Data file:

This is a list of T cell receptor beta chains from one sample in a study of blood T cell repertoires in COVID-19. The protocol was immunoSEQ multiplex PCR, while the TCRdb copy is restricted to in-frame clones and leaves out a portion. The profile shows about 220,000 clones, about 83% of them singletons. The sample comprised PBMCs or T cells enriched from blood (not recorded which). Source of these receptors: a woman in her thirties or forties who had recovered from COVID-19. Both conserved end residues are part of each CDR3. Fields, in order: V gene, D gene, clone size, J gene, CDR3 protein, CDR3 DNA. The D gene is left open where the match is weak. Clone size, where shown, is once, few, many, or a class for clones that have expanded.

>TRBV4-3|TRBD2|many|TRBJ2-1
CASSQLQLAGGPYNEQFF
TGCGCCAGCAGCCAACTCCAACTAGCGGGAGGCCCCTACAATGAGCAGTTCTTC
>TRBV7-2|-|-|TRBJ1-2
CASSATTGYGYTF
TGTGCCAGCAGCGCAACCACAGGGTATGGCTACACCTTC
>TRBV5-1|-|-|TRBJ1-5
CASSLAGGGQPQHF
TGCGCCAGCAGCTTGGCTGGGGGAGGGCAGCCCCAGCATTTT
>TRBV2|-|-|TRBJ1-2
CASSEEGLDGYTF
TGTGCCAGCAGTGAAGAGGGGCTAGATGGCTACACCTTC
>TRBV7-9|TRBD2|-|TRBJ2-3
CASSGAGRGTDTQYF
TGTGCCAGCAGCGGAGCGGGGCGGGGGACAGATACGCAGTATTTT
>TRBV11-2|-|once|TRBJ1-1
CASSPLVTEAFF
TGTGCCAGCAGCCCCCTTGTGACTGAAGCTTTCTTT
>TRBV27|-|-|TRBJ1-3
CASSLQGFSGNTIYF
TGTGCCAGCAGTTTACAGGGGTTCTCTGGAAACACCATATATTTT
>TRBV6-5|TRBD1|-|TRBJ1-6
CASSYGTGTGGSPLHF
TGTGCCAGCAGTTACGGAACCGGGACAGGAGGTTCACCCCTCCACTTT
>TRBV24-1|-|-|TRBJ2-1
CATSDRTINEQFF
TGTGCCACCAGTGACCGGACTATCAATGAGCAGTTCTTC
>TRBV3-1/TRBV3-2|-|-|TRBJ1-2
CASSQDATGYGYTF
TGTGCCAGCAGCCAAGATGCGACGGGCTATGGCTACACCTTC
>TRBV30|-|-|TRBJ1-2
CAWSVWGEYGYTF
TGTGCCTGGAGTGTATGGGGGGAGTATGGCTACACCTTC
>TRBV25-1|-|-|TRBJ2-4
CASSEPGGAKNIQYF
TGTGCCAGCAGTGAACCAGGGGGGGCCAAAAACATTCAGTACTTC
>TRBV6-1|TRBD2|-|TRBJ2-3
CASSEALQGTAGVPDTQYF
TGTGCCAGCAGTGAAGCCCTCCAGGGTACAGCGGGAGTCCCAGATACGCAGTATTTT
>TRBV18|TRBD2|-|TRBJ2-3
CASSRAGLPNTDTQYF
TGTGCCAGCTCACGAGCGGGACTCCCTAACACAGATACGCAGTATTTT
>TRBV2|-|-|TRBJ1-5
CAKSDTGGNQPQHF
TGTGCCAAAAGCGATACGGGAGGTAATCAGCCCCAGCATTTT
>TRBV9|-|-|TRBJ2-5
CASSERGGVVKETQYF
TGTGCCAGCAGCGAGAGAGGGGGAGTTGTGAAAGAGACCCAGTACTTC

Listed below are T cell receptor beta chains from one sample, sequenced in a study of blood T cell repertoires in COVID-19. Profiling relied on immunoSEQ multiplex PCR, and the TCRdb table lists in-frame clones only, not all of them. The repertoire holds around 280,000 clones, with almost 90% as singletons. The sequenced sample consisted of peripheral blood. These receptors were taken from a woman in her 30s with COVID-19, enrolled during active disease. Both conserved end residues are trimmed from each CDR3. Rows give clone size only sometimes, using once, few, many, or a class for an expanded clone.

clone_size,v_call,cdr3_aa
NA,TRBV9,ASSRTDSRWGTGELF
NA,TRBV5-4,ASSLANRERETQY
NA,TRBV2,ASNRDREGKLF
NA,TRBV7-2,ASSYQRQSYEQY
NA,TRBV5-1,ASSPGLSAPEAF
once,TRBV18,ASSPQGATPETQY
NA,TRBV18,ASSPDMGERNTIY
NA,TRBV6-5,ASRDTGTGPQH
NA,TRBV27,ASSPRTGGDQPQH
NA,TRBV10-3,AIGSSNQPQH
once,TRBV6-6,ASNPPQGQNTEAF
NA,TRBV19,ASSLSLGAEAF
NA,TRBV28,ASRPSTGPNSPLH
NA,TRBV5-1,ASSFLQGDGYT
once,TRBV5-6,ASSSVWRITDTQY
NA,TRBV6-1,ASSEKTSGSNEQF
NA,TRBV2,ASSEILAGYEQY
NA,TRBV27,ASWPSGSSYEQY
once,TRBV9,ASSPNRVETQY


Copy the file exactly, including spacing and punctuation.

This is a list of T cell receptor beta chains from one sample in a study of blood T cell repertoires in COVID-19. The protocol was immunoSEQ multiplex PCR, while the TCRdb copy is restricted to in-frame clones and leaves out a portion. The profile shows about 220,000 clones, about 83% of them singletons. The sample comprised PBMCs or T cells enriched from blood (not recorded which). Source of these receptors: a woman in her thirties or forties who had recovered from COVID-19. Both conserved end residues are part of each CDR3. Fields, in order: V gene, D gene, clone size, J gene, CDR3 protein, CDR3 DNA. The D gene is left open where the match is weak. Clone size, where shown, is once, few, many, or a class for clones that have expanded.

>TRBV4-3|TRBD2|many|TRBJ2-1
CASSQLQLAGGPYNEQFF
TGCGCCAGCAGCCAACTCCAACTAGCGGGAGGCCCCTACAATGAGCAGTTCTTC
>TRBV7-2|-|-|TRBJ1-2
CASSATTGYGYTF
TGTGCCAGCAGCGCAACCACAGGGTATGGCTACACCTTC
>TRBV5-1|-|-|TRBJ1-5
CASSLAGGGQPQHF
TGCGCCAGCAGCTTGGCTGGGGGAGGGCAGCCCCAGCATTTT
>TRBV2|-|-|TRBJ1-2
CASSEEGLDGYTF
TGTGCCAGCAGTGAAGAGGGGCTAGATGGCTACACCTTC
>TRBV7-9|TRBD2|-|TRBJ2-3
CASSGAGRGTDTQYF
TGTGCCAGCAGCGGAGCGGGGCGGGGGACAGATACGCAGTATTTT
>TRBV11-2|-|once|TRBJ1-1
CASSPLVTEAFF
TGTGCCAGCAGCCCCCTTGTGACTGAAGCTTTCTTT
>TRBV27|-|-|TRBJ1-3
CASSLQGFSGNTIYF
TGTGCCAGCAGTTTACAGGGGTTCTCTGGAAACACCATATATTTT
>TRBV6-5|TRBD1|-|TRBJ1-6
CASSYGTGTGGSPLHF
TGTGCCAGCAGTTACGGAACCGGGACAGGAGGTTCACCCCTCCACTTT
>TRBV24-1|-|-|TRBJ2-1
CATSDRTINEQFF
TGTGCCACCAGTGACCGGACTATCAATGAGCAGTTCTTC
>TRBV3-1/TRBV3-2|-|-|TRBJ1-2
CASSQDATGYGYTF
TGTGCCAGCAGCCAAGATGCGACGGGCTATGGCTACACCTTC
>TRBV30|-|-|TRBJ1-2
CAWSVWGEYGYTF
TGTGCCTGGAGTGTATGGGGGGAGTATGGCTACACCTTC
>TRBV25-1|-|-|TRBJ2-4
CASSEPGGAKNIQYF
TGTGCCAGCAGTGAACCAGGGGGGGCCAAAAACATTCAGTACTTC
>TRBV6-1|TRBD2|-|TRBJ2-3
CASSEALQGTAGVPDTQYF
TGTGCCAGCAGTGAAGCCCTCCAGGGTACAGCGGGAGTCCCAGATACGCAGTATTTT
>TRBV18|TRBD2|-|TRBJ2-3
CASSRAGLPNTDTQYF
TGTGCCAGCTCACGAGCGGGACTCCCTAACACAGATACGCAGTATTTT
>TRBV2|-|-|TRBJ1-5
CAKSDTGGNQPQHF
TGTGCCAAAAGCGATACGGGAGGTAATCAGCCCCAGCATTTT
>TRBV9|-|-|TRBJ2-5
CASSERGGVVKETQYF
TGTGCCAGCAGCGAGAGAGGGGGAGTTGTGAAAGAGACCCAGTACTTC

Listed below are T cell receptor beta chains from one sample, sequenced in a study of blood T cell repertoires in COVID-19. Profiling relied on immunoSEQ multiplex PCR, and the TCRdb table lists in-frame clones only, not all of them. The repertoire holds around 280,000 clones, with almost 90% as singletons. The sequenced sample consisted of peripheral blood. These receptors were taken from a woman in her 30s with COVID-19, enrolled during active disease. Both conserved end residues are trimmed from each CDR3. Rows give clone size only sometimes, using once, few, many, or a class for an expanded clone.

clone_size,v_call,cdr3_aa
NA,TRBV9,ASSRTDSRWGTGELF
NA,TRBV5-4,ASSLANRERETQY
NA,TRBV2,ASNRDREGKLF
NA,TRBV7-2,ASSYQRQSYEQY
NA,TRBV5-1,ASSPGLSAPEAF
once,TRBV18,ASSPQGATPETQY
NA,TRBV18,ASSPDMGERNTIY
NA,TRBV6-5,ASRDTGTGPQH
NA,TRBV27,ASSPRTGGDQPQH
NA,TRBV10-3,AIGSSNQPQH
once,TRBV6-6,ASNPPQGQNTEAF
NA,TRBV19,ASSLSLGAEAF
NA,TRBV28,ASRPSTGPNSPLH
NA,TRBV5-1,ASSFLQGDGYT
once,TRBV5-6,ASSSVWRITDTQY
NA,TRBV6-1,ASSEKTSGSNEQF
NA,TRBV2,ASSEILAGYEQY
NA,TRBV27,ASWPSGSSYEQY
once,TRBV9,ASSPNRVETQY